Iraqis demand better security; US soldiers secure them to death; roadside bombs in Basra; sabotage, assassinations, carbombs...the freedom rolls on.
Residents of Ramadi around a destroyed car that belonged to Qassim Mohammad, a 50 year old man who was killed by US soldiers, for no apparent reason, on March 1.
Hundreds, if not thousands, of Iraqis rallied in Hilla on the same day to demand better security after a carbombing there killed at least 114 people and injured hundreds more the previous day. The protesters also condemned the bombing.
A roadside bomb hit an SUV in Basra, injuring two Brits and one other person on the 2nd. Later in the week, two more roadside bombs there killed 3 Iraqi police.
Ziad Mohammed Jassim, from Ramadi, stands beside his destroyed car, which he says was smashed by an American armored vehicle, on the same day.
Iraqis arrested by collaborators in Hilla, also on the 2nd.
One of the people who is likely to be the next executive of Iraq, Ibrahim al-Jaafari, and one of the people who protects him from Iraqis. Al-Jaafari is the favored candidate of Shia Islamists, who received the most votes in the election; but the favored agents of the Americans, Allawi and Chalabi, have recently been scheming to keep Allawi in power. (March 2.)
Ammar Kadim, a bus driver, was wounded in a carbomb attack on an Iraqi army base on the same day; six people died, and 25 were wounded. It was unclear how many were civilians and how many worked for the Americans’ army.
Three suicide carbombs targeting Iraqis working for Americans killed around 8 people on the 3rd. One of them seriously wounded this man’s brother, a bystander, at the Interior Ministry in Baghdad.
A sabotaged gas line burns near Kirkuk on the same day.
Anti-occupation fighters attacked a tanker truck in Mosul on the 5th, killing its Turkish driver. They said that he was bringing fuel to the Americans.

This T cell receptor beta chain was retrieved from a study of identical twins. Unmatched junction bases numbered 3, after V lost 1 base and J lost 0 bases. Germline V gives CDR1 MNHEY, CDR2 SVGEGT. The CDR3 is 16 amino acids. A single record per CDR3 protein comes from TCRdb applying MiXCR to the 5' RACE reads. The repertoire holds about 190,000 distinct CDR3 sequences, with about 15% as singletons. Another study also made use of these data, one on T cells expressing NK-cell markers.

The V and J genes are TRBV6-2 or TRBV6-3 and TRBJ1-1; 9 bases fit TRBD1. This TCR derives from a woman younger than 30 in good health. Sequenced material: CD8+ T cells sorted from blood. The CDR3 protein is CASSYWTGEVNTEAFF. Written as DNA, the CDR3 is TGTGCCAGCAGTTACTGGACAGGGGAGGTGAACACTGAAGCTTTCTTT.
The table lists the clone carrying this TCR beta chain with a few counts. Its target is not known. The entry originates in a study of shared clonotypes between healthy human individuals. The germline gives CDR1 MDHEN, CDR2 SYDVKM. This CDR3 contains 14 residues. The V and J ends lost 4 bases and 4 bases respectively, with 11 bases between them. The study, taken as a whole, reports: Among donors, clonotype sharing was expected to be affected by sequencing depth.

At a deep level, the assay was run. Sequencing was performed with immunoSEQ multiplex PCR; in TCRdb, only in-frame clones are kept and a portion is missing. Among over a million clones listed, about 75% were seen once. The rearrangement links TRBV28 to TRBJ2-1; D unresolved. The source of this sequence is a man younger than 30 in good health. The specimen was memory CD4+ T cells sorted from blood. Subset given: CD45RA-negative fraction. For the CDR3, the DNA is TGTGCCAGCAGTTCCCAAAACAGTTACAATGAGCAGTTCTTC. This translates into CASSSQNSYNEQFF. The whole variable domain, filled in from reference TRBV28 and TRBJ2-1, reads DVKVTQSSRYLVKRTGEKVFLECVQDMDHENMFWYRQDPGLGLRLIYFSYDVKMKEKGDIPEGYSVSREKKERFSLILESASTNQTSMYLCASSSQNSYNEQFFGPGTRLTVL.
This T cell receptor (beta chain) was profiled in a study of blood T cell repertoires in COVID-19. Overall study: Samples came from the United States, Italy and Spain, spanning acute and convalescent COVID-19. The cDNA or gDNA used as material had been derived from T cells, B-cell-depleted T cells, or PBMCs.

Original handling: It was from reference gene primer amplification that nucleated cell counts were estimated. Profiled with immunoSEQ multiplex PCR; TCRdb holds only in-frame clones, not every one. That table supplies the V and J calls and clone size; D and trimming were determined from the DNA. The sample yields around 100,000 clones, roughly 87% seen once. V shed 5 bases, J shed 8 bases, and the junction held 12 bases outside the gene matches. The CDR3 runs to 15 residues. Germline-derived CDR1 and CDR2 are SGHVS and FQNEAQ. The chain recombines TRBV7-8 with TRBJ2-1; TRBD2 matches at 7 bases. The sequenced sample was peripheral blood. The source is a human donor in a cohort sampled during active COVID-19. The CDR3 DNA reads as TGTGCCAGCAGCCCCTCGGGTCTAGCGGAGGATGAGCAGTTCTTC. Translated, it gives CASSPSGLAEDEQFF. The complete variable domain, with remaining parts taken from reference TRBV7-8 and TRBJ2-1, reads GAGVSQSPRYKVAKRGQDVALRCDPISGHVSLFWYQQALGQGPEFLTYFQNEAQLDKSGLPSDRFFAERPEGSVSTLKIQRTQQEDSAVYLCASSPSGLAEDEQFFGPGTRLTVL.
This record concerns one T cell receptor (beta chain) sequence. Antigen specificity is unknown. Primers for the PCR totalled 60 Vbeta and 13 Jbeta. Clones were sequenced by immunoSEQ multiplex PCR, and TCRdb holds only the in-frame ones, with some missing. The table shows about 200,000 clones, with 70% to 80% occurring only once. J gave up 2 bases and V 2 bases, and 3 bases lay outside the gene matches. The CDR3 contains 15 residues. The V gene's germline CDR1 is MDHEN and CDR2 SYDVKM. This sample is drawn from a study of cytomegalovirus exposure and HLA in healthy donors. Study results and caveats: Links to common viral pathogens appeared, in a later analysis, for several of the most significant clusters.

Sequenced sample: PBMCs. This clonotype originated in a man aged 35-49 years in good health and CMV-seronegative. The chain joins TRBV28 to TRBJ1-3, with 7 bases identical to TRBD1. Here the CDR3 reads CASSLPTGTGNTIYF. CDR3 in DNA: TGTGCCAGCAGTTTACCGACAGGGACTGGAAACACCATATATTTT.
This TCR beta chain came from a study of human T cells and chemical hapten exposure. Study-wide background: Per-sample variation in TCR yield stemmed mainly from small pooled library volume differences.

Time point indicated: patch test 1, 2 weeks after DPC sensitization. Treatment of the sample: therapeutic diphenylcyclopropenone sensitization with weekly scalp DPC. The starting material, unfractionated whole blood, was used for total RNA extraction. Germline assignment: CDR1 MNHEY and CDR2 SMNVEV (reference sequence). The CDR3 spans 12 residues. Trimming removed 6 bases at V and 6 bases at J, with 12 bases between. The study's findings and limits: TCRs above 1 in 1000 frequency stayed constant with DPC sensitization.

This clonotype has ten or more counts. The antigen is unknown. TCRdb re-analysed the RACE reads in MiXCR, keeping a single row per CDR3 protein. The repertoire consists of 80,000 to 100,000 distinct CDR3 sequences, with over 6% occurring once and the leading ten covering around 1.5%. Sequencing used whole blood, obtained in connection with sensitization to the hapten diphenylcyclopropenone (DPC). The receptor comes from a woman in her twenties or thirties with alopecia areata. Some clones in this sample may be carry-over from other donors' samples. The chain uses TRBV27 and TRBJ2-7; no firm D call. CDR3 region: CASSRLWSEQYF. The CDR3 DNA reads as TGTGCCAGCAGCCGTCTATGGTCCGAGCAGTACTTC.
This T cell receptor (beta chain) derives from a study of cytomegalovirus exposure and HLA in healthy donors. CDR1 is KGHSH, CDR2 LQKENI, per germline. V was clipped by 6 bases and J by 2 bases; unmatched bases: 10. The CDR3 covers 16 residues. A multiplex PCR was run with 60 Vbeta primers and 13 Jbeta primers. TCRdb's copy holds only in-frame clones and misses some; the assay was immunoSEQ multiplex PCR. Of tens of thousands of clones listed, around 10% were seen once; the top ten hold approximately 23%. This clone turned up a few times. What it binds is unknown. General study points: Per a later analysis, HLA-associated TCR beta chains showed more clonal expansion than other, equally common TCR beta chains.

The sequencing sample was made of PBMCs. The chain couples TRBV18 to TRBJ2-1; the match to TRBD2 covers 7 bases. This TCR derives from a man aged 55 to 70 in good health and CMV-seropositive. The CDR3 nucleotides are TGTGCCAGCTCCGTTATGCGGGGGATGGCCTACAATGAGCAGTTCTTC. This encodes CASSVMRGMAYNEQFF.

Sa’ad al-Difaie, a representative of Moqtada al-Sadr and a leader of the anti-occupation al-Mehdi army, was assassinated in Baghdad on the 5th.
Yet another Iraqi civilian was shot dead by paranoid American soldiers in Ramadi on the 6th. No one in Iraq is immune from this kind of death: a New York Times article this week described how even Americans working for the occupation are shot at by US soldiers on a near-daily basis.
Collaborators and supposed resistance fighters, in Najaf, same day. The US military says it’s holding nearly 9,000 Iraqis, while the head collaborator says there are 10,000 people in jail.
Another truck delivering goods to US soldiers in Mosul was destroyed on the 7th…
Carbombs and an ambushes killed at least 25 people that day in Baquba and Balad, most (but not all) of them Iraqis working as soldiers for the occupation. Numerous others were wounded.
Uday Sagban screams in pain at al-Yarmuk hospital in Baghdad. A roadside bomb, intended for Iraqi soldiers, missed and killed two civilians and wounded Uday and three other people, also on the 7th.
American soldiers staged a huge raid on a farm district in southern Baghdad that day, arresting and interrogating at least 52 people, most of whom were women and children. All but two were released later.
Several protests took place in Iraq this week. This one, in Baquba on the 7th, was called by a coalition of religious groups (presumably Sunni and Shia, but AFP didn’t say) who demanded that foreign soldiers leave and wanted to show that Iraqis are united. Earlier in the week, doctors in Baghdad staged a sit down strike after one was beaten by Iraqi police...
On March 9, a coordinated attack in Baghdad very nearly devastated a hotel where American ‘security contractors’ stay: two people dressed in police uniforms shot two guards, allowing a suicide garbage-truckbomb to penetrate a closed area, but other guards killed the driver and the truck exploded.
Pickups are the hearse of choice – or maybe the only thing big enough to carry all the bodies – in the New Iraq. This one carried an assassinated police chief, and two of his companions, in Baghdad, March 10.
Basra, Iraq. March 11, 2005.
Photos from Iraq Archives:
January 25 – Feb 1
December 12-19 (2004)
November 23-Dec 6
November 16 – 24
September 25-Nov 10
(some photos may be broken due to external sites moving images around)
Yahoo Iraq photos
Getty Images> (type ‘Iraq’ and re-search)
Please reply here or email dirtykaw at yahoo.com if you know where more original Iraq photos, preferably with details, can be obtained.